Since its opening, and until recent years, our Zeiss Model VIa optical planetarium projector has brought the wonder of the night sky to countless visitors. The Zeiss Company no longer services the over 40 year-old model, and though its stars are as sharp as ever, and its skies deep in their dramatic blackness, its celestial motors have become weary, so it has been retired in favor of an ever-improving digital projection system that offers many advantages to meet modern programming needs. The Albert Einstein Planetarium theater itself is also closing as our multi-year renovation progresses through the Museum, but it will eventually reopen as a fully digital experience. Now that we are saying good-bye to its original projector, the Zeiss Model VIa, the question is, of course, how did it get here
If you visit the Museum in Washington, DC, you may notice a few key objects have been removed from display. The last several weeks have been especially busy for our Collections Processing Unit. More than 15 objects have already been moved as part of the major renovation of the Boeing Milestones of Flight Hall—scheduled to open on the Museum’s 40th Anniversary in 2016. Recently, Sputnik 1, Explorer I, Pioneer 10, Mariner 2, and the Goddard Rockets have all been delicately removed from display and transported offsite to the Steven F. Udvar-Hazy Center for conservation.
Museum staff recently transported Neil Armstrong’s Apollo 11 spacesuit to the National Museum of Natural History for a CT scan. Curator Cathleen Lewis shares her experience as one of those staff members and explains how CT scanning can help in preservation efforts.
Nothing says #ThrowbackThursday quite like Polaroids. Enjoy this look back at our Historical Research Center - an early predecessor to our Archives and Library, which was located in the Smithsonian's Arts and Industries Building.
On September 17th, Museum staff participated in the international Ask a Curator Day on Twitter. People asked questions on topics ranging from how we select exhibitions to the most difficult object or display to maintain to the most unusual object in our collections. Here is a selection of those questions and answers.
Did you know that staff at the National Air and Space Museum enjoy dressing up for the annual Halloween event, Air and Scare, just as much as our visitors? The event, which will kick off tomorrow at 2:00 pm (ET) at the Steven F. Udvar-Hazy Center in Virginia, will bring out lots of superheroes, Star Wars characters, princesses, pumpkins, and many more. It also brings out a creative side in the Museum’s Visitor Services staff, who have teamed up over the years with group costume themes.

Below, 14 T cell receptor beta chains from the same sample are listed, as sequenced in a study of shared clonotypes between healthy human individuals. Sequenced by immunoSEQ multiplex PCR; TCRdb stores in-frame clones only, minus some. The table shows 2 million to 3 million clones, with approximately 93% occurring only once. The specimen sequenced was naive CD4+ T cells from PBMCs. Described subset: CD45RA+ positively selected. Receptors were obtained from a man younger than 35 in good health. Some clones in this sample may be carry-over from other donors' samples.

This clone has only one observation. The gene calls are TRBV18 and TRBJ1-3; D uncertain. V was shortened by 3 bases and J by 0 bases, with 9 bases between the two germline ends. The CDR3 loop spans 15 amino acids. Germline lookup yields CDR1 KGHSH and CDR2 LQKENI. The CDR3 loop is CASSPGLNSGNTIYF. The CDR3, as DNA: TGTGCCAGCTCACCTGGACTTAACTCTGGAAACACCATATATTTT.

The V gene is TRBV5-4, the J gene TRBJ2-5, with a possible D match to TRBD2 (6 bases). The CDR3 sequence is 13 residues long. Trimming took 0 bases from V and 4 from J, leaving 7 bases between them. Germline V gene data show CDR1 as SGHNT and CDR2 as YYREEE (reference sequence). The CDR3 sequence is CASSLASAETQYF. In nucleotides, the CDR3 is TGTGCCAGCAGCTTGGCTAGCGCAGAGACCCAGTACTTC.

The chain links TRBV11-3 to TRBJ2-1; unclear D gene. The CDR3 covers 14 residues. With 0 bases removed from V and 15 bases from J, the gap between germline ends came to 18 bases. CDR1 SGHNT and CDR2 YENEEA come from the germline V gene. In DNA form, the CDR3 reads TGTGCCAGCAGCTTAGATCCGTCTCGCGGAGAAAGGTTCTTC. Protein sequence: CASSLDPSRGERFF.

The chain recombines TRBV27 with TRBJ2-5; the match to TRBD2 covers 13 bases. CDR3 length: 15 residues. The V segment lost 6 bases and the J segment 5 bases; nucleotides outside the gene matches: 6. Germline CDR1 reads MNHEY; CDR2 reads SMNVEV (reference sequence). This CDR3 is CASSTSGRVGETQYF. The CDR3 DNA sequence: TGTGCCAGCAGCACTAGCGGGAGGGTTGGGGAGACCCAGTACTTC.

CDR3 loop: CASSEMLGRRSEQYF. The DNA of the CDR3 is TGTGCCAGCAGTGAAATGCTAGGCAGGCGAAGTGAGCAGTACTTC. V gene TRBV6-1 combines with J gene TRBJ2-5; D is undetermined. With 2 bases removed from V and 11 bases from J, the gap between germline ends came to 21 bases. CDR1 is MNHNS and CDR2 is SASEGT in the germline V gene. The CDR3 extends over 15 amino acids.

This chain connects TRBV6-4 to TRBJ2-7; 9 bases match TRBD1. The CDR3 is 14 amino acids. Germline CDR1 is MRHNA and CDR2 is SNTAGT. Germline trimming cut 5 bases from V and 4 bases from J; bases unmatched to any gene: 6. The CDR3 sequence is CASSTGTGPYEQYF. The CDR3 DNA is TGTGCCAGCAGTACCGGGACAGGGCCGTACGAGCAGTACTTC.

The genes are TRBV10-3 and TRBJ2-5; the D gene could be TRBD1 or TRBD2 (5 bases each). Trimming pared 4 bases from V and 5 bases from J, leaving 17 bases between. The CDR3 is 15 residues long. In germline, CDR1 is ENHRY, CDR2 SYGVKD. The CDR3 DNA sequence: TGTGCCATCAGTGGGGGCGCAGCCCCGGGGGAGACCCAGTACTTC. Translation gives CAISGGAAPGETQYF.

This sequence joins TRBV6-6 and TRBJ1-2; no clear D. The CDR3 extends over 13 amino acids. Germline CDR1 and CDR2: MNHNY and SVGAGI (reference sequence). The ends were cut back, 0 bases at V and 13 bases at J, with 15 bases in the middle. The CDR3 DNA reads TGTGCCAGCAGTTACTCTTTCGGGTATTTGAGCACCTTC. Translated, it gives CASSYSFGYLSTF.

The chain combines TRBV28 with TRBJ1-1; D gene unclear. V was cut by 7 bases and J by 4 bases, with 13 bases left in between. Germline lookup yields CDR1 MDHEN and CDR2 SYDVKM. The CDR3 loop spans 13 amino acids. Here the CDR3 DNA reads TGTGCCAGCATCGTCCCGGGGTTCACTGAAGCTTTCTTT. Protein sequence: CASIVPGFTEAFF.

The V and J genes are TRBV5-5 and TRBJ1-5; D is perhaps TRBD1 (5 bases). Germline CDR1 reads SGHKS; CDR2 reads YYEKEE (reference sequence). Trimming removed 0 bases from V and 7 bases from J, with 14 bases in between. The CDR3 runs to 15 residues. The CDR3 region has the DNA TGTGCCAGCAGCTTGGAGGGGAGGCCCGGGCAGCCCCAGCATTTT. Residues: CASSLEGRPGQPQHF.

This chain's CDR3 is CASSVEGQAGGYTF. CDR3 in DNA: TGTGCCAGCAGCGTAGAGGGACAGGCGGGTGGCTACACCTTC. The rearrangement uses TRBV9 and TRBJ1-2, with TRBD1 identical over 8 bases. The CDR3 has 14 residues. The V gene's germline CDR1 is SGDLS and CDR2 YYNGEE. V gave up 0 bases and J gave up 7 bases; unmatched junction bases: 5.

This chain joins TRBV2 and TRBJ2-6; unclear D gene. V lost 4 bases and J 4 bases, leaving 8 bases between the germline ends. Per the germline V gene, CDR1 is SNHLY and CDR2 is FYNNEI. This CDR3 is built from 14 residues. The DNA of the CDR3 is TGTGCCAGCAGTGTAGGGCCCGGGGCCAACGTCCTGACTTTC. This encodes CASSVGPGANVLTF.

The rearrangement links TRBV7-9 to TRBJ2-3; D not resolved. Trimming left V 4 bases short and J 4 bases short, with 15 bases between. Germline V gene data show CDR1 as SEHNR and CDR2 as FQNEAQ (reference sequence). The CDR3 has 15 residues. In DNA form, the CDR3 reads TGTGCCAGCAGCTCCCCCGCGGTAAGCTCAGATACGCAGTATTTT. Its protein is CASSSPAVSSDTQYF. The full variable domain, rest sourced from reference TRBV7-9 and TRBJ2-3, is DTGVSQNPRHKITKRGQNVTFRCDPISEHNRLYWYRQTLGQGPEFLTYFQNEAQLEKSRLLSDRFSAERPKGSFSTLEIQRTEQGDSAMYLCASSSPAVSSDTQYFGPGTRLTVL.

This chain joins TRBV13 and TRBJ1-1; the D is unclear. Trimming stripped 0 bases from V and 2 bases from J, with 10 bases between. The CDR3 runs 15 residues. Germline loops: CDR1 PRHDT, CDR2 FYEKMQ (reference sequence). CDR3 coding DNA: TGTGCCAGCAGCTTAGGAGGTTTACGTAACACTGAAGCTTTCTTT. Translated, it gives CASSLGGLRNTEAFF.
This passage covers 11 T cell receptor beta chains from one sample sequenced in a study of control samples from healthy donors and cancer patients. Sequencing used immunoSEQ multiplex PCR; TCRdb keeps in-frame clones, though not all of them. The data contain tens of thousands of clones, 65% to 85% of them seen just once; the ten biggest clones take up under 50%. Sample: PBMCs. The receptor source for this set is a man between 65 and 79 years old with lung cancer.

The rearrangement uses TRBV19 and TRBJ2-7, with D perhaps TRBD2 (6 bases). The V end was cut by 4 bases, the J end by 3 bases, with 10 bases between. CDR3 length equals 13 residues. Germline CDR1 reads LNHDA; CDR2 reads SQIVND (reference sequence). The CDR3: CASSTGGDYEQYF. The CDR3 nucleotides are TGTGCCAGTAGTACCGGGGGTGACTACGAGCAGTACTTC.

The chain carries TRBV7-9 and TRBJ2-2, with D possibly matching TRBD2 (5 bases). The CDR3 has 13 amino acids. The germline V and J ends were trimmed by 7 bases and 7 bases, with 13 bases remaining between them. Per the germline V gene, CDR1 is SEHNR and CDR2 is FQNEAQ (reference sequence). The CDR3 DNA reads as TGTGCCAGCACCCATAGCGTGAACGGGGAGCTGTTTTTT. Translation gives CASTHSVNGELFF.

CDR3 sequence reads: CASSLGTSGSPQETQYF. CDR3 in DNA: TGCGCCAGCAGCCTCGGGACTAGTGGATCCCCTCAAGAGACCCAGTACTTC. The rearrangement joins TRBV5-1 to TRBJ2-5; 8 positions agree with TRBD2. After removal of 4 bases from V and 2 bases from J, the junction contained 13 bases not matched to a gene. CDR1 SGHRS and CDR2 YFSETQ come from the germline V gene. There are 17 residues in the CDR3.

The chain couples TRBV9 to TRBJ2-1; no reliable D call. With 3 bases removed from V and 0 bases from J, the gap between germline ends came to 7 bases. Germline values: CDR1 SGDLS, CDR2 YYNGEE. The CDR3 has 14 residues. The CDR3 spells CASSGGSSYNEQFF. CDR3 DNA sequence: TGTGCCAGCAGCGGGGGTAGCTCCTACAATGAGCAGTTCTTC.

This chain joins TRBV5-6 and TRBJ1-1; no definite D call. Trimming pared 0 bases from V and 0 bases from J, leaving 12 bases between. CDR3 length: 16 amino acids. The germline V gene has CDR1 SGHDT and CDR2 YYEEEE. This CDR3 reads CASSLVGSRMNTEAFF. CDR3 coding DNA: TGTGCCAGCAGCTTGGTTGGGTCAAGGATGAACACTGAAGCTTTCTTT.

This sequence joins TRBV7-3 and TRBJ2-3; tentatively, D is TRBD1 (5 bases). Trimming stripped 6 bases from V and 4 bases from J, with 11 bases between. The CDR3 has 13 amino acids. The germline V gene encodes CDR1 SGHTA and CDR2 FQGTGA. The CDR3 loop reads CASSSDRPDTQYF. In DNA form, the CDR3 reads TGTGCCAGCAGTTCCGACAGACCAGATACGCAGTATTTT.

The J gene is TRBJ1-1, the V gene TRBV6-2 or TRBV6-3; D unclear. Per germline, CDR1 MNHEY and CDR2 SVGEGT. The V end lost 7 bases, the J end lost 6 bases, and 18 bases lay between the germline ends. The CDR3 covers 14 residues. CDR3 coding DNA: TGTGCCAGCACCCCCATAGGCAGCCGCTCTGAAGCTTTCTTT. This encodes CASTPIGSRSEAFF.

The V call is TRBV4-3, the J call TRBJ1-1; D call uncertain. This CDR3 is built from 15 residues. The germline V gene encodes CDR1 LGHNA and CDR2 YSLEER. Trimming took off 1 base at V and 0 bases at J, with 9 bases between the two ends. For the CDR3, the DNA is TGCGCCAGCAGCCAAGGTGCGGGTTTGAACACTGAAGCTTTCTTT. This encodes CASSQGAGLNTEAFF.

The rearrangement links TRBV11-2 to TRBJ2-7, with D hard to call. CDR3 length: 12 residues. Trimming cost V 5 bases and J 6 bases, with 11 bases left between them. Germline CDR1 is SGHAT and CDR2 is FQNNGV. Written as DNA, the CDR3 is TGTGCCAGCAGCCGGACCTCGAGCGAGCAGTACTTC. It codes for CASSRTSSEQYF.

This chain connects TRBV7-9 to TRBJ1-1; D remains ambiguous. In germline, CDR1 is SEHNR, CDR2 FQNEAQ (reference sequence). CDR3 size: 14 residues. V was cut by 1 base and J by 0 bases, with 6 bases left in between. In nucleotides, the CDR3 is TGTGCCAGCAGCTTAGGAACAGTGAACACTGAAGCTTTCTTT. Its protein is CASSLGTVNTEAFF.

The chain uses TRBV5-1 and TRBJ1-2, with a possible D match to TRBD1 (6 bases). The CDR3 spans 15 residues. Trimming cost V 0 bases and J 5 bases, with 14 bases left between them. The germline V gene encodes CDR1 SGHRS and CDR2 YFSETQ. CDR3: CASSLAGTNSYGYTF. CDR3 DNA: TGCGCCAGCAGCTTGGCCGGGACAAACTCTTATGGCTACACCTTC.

As I was flipping through a set of historical National Air and Space Museum photographs in the Archives a few months ago, one caught my eye—was that a Hecht’s window display? Upon closer examination, it was! But the display from the 1950s wasn’t highlighting the usual dresses, jackets, or shoes. Instead, it featured models from the National Air Museum in celebration of the 30th Anniversary of the Anacostia Naval Air Station (NAS) in Washington, DC.
I suspect that most households have what my parents used to call our “junk drawer,” a place for storing miscellaneous small stuff. Ours was in a handy location, the kitchen. It held scissors, rubber bands, toothpicks, matches, various keys, pins and pens, and spare parts for this and that. Some of the things we used often; most were just there in case a need ever arose. The National Air and Space Museum Archives has such a “drawer”—a whole lot of them, actually—but I wouldn’t consider their contents junk. Officially called the Technical Files, they are located next to the Library and Archives Reading Room on the third floor of the National Air and Space Museum on the National Mall. A treasure trove of materials that don’t belong to specific collections, they serve as a general reference resource for researchers and staff.
On September 11, 2014, the studio model of the Star Trek starship Enterprise, which has been on public display at the Smithsonian's National Air and Space Museum since 1976, was removed for conservation in preparation for its new display location in the...